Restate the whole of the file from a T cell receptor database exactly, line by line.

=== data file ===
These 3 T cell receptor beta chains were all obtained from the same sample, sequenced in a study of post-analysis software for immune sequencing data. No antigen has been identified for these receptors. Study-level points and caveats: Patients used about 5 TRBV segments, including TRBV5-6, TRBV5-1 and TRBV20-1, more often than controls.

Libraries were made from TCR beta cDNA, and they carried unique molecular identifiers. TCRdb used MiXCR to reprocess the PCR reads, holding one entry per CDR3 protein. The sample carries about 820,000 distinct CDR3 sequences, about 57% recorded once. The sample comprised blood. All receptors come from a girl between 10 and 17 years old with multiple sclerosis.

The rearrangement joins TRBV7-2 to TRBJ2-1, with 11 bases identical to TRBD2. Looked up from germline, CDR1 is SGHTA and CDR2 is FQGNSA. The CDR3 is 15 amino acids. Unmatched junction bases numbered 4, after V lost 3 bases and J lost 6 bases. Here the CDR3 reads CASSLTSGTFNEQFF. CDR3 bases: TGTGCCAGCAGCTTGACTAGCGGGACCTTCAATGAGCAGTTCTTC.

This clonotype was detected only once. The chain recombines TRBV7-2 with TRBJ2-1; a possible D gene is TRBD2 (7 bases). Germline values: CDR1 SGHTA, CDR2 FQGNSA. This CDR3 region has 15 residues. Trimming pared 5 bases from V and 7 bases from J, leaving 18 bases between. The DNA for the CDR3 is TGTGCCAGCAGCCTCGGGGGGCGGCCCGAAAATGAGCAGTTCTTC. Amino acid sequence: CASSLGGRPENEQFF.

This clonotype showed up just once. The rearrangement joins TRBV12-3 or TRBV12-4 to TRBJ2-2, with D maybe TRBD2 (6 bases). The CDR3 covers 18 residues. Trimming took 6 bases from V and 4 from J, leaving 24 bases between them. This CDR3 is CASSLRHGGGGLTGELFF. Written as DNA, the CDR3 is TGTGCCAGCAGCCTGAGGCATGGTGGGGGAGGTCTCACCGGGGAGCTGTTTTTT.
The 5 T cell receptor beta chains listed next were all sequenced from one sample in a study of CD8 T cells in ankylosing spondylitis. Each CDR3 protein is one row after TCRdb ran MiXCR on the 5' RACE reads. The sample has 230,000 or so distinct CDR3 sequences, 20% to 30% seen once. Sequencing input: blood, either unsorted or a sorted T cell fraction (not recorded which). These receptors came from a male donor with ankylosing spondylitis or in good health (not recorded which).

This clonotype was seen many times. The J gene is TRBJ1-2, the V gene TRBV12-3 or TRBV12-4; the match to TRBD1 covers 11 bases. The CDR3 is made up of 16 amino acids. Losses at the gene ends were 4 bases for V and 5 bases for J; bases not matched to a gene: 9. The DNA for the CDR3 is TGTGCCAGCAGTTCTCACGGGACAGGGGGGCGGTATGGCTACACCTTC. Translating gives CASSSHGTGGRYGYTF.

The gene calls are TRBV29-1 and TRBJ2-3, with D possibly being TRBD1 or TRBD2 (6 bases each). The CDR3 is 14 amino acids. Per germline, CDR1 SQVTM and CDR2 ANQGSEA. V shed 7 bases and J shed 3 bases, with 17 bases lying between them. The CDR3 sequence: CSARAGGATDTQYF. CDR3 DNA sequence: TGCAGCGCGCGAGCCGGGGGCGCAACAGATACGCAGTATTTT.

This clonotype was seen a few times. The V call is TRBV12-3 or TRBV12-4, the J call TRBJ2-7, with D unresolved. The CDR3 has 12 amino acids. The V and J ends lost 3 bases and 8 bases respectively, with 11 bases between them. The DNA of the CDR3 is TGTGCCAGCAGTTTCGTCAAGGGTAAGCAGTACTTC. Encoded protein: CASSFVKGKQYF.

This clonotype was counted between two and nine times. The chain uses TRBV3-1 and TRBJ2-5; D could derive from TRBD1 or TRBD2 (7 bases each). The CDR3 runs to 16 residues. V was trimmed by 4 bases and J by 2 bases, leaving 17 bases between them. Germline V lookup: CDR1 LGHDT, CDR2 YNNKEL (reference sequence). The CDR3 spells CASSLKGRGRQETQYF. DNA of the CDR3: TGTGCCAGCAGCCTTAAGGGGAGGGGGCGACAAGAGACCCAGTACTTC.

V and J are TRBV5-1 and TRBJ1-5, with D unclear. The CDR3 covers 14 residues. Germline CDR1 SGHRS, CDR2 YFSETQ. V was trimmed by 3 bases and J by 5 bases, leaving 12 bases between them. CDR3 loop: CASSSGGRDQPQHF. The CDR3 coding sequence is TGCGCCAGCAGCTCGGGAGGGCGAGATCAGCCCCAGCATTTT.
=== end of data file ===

These 3 T cell receptor beta chains were all obtained from the same sample, sequenced in a study of post-analysis software for immune sequencing data. No antigen has been identified for these receptors. Study-level points and caveats: Patients used about 5 TRBV segments, including TRBV5-6, TRBV5-1 and TRBV20-1, more often than controls.

Libraries were made from TCR beta cDNA, and they carried unique molecular identifiers. TCRdb used MiXCR to reprocess the PCR reads, holding one entry per CDR3 protein. The sample carries about 820,000 distinct CDR3 sequences, about 57% recorded once. The sample comprised blood. All receptors come from a girl between 10 and 17 years old with multiple sclerosis.

The rearrangement joins TRBV7-2 to TRBJ2-1, with 11 bases identical to TRBD2. Looked up from germline, CDR1 is SGHTA and CDR2 is FQGNSA. The CDR3 is 15 amino acids. Unmatched junction bases numbered 4, after V lost 3 bases and J lost 6 bases. Here the CDR3 reads CASSLTSGTFNEQFF. CDR3 bases: TGTGCCAGCAGCTTGACTAGCGGGACCTTCAATGAGCAGTTCTTC.

This clonotype was detected only once. The chain recombines TRBV7-2 with TRBJ2-1; a possible D gene is TRBD2 (7 bases). Germline values: CDR1 SGHTA, CDR2 FQGNSA. This CDR3 region has 15 residues. Trimming pared 5 bases from V and 7 bases from J, leaving 18 bases between. The DNA for the CDR3 is TGTGCCAGCAGCCTCGGGGGGCGGCCCGAAAATGAGCAGTTCTTC. Amino acid sequence: CASSLGGRPENEQFF.

This clonotype showed up just once. The rearrangement joins TRBV12-3 or TRBV12-4 to TRBJ2-2, with D maybe TRBD2 (6 bases). The CDR3 covers 18 residues. Trimming took 6 bases from V and 4 from J, leaving 24 bases between them. This CDR3 is CASSLRHGGGGLTGELFF. Written as DNA, the CDR3 is TGTGCCAGCAGCCTGAGGCATGGTGGGGGAGGTCTCACCGGGGAGCTGTTTTTT.
The 5 T cell receptor beta chains listed next were all sequenced from one sample in a study of CD8 T cells in ankylosing spondylitis. Each CDR3 protein is one row after TCRdb ran MiXCR on the 5' RACE reads. The sample has 230,000 or so distinct CDR3 sequences, 20% to 30% seen once. Sequencing input: blood, either unsorted or a sorted T cell fraction (not recorded which). These receptors came from a male donor with ankylosing spondylitis or in good health (not recorded which).

This clonotype was seen many times. The J gene is TRBJ1-2, the V gene TRBV12-3 or TRBV12-4; the match to TRBD1 covers 11 bases. The CDR3 is made up of 16 amino acids. Losses at the gene ends were 4 bases for V and 5 bases for J; bases not matched to a gene: 9. The DNA for the CDR3 is TGTGCCAGCAGTTCTCACGGGACAGGGGGGCGGTATGGCTACACCTTC. Translating gives CASSSHGTGGRYGYTF.

The gene calls are TRBV29-1 and TRBJ2-3, with D possibly being TRBD1 or TRBD2 (6 bases each). The CDR3 is 14 amino acids. Per germline, CDR1 SQVTM and CDR2 ANQGSEA. V shed 7 bases and J shed 3 bases, with 17 bases lying between them. The CDR3 sequence: CSARAGGATDTQYF. CDR3 DNA sequence: TGCAGCGCGCGAGCCGGGGGCGCAACAGATACGCAGTATTTT.

This clonotype was seen a few times. The V call is TRBV12-3 or TRBV12-4, the J call TRBJ2-7, with D unresolved. The CDR3 has 12 amino acids. The V and J ends lost 3 bases and 8 bases respectively, with 11 bases between them. The DNA of the CDR3 is TGTGCCAGCAGTTTCGTCAAGGGTAAGCAGTACTTC. Encoded protein: CASSFVKGKQYF.

This clonotype was counted between two and nine times. The chain uses TRBV3-1 and TRBJ2-5; D could derive from TRBD1 or TRBD2 (7 bases each). The CDR3 runs to 16 residues. V was trimmed by 4 bases and J by 2 bases, leaving 17 bases between them. Germline V lookup: CDR1 LGHDT, CDR2 YNNKEL (reference sequence). The CDR3 spells CASSLKGRGRQETQYF. DNA of the CDR3: TGTGCCAGCAGCCTTAAGGGGAGGGGGCGACAAGAGACCCAGTACTTC.

V and J are TRBV5-1 and TRBJ1-5, with D unclear. The CDR3 covers 14 residues. Germline CDR1 SGHRS, CDR2 YFSETQ. V was trimmed by 3 bases and J by 5 bases, leaving 12 bases between them. CDR3 loop: CASSSGGRDQPQHF. The CDR3 coding sequence is TGCGCCAGCAGCTCGGGAGGGCGAGATCAGCCCCAGCATTTT.